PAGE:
Door #2: The Leaf Sheep Sea Slug

Costasiella (Pruvot-Fol, 1951) or Leaf Sheep Sea Slugs recently gained a lot of attention online, due to many of the species resembling cute green cartoon sheep, but there is much more to them than just their cute appearances.

Regular sheep vs Leaf Sheep Sea Slugs (ill: T.R. Oskars)

Regular sheep vs Leaf Sheep Sea Slugs (ill: T.R. Oskars)

Within Heterobranchia (sea slugs and land snails) they fall within the Saccoglossa, or sap sucking sea slugs, which feed by sucking out the cell contents of algae. Some of the species within this group simply digest the entire cell straight away, whereas some have the unique ability to retain some of the cellular components from the algae in a functional state within their body, a process called kleptoplasty (plastid stealing).

Costasiella is one of these plastid thieves, who retain the chloroplasts of the algae and can use them to fix carbon trough photosynthesis, an ability that is unique for saccoglossans amongst animals, leading to the often being referred to as “crawling leafs”. The plastids can aid the slug to survive for extended periods without food, and even if the slugs are thought to benefit from the products of the plastids, in dark conditions they also seems to work just as well as emergency rations, making even the main role of the plastids questionable. In addition precisely how these slugs can retain the functional chloroplasts in their body is still unknown; however the leading theory was for a long time that Costasiella also stole genes for managing the plastids from the cell nucleus of the algae (horizontal gene transfer). Such genes have however not yet been found in the genome of Costasiella, but has been found in its saccoglossan cousin Elysia chlorotica who can in addition pass these genes on to their offspring. The chloroplasts are however not inherited by the next generation of Costasiella or E. chlorotica, so the young have to go out and find their own before they can be true “crawling leafs”. In addition to being cute ambassadors of slimy slugs, Costasiella is also a little mystery.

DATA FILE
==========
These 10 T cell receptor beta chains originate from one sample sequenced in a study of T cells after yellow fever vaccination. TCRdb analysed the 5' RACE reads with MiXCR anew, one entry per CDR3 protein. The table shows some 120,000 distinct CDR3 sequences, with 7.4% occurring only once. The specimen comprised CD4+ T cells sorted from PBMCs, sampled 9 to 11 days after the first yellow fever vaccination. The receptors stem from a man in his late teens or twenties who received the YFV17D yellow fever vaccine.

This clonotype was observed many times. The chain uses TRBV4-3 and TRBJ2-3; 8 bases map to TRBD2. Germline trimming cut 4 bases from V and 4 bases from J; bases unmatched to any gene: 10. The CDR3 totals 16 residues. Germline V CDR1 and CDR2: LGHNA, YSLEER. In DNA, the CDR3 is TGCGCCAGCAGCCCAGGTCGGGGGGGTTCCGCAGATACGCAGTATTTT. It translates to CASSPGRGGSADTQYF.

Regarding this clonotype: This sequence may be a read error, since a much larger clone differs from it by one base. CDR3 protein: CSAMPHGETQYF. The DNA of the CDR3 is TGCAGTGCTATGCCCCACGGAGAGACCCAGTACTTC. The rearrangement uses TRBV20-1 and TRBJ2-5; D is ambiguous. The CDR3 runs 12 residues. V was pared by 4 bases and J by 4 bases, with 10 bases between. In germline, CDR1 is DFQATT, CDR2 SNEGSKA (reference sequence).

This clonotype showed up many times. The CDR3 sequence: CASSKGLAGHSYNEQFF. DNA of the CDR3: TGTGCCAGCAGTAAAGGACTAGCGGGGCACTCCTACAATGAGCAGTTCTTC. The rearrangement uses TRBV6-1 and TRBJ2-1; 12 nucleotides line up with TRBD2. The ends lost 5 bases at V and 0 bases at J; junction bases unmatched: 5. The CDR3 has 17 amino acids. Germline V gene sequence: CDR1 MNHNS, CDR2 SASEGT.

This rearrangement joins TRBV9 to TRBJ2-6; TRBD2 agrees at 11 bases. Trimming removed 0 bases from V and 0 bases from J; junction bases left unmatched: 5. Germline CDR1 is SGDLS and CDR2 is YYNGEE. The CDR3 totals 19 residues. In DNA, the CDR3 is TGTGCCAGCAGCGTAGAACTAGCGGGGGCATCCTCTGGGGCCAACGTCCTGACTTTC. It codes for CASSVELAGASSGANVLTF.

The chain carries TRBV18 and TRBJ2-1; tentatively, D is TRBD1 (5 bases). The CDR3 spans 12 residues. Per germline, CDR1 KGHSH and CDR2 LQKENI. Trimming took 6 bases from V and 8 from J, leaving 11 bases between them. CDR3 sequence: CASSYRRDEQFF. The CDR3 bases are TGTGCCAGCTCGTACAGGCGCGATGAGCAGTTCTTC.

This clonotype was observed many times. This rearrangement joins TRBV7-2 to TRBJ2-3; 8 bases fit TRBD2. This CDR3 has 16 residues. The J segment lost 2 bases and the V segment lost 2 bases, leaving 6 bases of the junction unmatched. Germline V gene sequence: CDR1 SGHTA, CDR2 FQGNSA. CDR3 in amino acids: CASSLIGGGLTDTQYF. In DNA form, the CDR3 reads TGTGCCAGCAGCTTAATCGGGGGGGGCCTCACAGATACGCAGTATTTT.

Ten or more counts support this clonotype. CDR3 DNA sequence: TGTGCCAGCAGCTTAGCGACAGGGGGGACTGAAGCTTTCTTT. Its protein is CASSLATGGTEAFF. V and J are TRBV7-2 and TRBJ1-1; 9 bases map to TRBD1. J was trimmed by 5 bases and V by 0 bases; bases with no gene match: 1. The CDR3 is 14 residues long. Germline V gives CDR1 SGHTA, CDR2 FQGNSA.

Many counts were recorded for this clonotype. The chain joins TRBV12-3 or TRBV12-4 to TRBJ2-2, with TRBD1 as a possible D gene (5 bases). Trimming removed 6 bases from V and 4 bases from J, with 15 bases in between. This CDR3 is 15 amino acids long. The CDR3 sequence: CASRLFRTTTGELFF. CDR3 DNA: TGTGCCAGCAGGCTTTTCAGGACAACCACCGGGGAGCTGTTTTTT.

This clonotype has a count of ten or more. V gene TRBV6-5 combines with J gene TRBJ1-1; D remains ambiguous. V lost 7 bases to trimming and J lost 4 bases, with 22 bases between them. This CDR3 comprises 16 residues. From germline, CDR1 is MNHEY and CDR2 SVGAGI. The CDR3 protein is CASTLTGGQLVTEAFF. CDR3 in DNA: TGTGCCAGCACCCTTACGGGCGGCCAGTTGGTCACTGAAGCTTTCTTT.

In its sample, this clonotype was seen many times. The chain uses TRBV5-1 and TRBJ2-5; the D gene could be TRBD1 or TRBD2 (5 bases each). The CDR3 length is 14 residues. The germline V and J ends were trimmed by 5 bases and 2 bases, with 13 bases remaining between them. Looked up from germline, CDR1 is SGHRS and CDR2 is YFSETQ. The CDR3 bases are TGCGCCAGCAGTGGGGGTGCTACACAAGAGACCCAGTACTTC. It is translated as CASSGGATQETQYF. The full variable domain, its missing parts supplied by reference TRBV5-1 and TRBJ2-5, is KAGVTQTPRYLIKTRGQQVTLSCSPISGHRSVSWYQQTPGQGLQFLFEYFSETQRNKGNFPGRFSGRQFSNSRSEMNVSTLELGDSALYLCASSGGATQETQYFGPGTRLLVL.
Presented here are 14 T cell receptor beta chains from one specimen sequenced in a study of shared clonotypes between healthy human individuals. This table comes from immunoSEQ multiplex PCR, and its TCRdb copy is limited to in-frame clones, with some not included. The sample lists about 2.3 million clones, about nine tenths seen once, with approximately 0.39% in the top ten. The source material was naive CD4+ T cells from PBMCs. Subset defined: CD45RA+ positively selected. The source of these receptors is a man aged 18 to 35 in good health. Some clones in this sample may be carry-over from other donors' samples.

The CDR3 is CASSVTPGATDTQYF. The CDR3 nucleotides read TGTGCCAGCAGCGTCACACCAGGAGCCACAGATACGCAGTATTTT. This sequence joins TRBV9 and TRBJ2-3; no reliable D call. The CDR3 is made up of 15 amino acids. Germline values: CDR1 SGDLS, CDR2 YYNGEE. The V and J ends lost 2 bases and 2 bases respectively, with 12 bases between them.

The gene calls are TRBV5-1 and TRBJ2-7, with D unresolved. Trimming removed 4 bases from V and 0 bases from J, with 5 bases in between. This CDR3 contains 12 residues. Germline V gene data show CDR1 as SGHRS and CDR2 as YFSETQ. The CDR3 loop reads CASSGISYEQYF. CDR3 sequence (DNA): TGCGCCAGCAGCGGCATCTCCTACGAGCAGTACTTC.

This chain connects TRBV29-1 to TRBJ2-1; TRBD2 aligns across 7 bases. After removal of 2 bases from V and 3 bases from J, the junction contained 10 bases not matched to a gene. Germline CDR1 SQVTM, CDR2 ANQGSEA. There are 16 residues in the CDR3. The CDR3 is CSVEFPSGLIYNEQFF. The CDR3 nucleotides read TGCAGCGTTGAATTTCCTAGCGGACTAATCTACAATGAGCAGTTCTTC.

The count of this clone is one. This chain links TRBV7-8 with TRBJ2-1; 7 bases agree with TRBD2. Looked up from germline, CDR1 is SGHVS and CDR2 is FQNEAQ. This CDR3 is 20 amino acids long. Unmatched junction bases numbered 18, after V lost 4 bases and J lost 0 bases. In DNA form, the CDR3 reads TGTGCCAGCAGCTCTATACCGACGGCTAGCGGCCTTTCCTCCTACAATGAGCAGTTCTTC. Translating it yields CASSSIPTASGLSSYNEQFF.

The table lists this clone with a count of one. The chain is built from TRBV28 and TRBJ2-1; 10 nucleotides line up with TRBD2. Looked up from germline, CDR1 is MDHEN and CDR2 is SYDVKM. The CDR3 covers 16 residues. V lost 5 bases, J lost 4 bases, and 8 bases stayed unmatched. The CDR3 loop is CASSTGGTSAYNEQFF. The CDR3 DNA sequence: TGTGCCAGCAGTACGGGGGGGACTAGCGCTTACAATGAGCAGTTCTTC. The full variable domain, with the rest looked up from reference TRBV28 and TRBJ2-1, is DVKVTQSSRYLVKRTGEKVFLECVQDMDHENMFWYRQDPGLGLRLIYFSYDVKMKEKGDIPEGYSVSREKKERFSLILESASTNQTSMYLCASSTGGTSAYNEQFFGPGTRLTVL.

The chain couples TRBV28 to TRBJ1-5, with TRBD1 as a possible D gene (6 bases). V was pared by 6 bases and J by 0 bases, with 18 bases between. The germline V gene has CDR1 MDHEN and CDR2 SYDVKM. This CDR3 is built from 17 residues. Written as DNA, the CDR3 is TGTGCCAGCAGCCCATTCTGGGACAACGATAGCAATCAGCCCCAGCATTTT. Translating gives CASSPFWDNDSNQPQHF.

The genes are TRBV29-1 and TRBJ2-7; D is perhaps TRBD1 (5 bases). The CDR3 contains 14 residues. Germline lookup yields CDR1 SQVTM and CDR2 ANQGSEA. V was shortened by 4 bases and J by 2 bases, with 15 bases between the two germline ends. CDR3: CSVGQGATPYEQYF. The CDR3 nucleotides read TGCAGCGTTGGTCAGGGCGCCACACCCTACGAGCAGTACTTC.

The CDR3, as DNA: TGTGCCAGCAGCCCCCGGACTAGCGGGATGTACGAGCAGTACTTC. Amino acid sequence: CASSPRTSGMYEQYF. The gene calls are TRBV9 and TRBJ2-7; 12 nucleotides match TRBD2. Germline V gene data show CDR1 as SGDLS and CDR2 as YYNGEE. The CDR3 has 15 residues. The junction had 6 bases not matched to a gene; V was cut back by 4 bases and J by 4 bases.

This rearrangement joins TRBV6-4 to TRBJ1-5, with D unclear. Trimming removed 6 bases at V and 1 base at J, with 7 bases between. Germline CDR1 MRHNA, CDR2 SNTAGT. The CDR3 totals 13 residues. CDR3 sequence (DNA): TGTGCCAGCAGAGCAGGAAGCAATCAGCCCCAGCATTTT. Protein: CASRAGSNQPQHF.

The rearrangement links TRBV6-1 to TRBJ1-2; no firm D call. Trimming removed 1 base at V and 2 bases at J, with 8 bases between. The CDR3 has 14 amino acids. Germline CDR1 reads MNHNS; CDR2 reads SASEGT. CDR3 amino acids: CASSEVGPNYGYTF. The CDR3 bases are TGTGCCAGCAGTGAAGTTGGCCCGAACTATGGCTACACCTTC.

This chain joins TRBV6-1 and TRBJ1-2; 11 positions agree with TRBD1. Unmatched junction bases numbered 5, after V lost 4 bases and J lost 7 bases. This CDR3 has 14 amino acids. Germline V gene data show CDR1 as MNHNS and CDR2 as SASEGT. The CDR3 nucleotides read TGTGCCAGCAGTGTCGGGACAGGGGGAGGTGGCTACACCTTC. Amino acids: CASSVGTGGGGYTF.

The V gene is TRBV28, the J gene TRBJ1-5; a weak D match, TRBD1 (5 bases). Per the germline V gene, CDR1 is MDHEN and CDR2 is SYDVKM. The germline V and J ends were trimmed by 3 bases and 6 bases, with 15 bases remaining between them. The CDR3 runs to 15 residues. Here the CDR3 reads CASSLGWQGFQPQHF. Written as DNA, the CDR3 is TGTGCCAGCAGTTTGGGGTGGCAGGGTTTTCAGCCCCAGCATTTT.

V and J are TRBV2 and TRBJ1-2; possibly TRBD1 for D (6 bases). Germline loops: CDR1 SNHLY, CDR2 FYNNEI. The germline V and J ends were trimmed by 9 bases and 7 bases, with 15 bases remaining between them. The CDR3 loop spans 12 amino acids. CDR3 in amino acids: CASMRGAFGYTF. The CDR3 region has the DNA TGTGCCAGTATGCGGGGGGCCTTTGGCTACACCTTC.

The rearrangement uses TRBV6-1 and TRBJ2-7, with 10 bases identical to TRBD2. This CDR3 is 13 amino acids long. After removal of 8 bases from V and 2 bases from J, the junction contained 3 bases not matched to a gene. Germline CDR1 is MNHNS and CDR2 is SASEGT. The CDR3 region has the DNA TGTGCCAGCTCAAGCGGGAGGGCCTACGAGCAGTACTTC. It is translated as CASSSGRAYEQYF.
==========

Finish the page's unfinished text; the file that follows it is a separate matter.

Suggested reading:

Christa, G., Gould, S. B., Franken, J., Vleugels, M., Karmeinski, D., Händeler, K., … & Wägele, H. (2014). Functional kleptoplasty in a limapontioidean genus: phylogeny, food preferences and photosynthesis in Costasiella, with a focus on C. ocellifera (Gastropoda: Sacoglossa). Journal of Molluscan Studies, 80(5), 499-507.

Christa, G., de Vries, J., Jahns, P., & Gould, S. B. (2014). Switching off photosynthesis: the dark side of sacoglossan slugs. Communicative & integrative biology, 7(1), 20132493-3.

Schwartz, J. A., Curtis, N. E., & Pierce, S. K. (2014). FISH labeling reveals a horizontally transferred algal (Vaucheria litorea) nuclear gene on a sea slug (Elysia chlorotica) chromosome. The Biological Bulletin, 227(3), 300-312.

de Vries, J., Christa, G., & Gould, S. B. (2014). Plastid survival in the cytosol of animal cells. Trends in plant science, 19(6), 347-350.

de Vries, J., Rauch, C., Christa, G., & Gould, S. B. (2014). A sea slug’s guide to plastid symbiosis. Acta Societatis Botanicorum Poloniae, 83(4)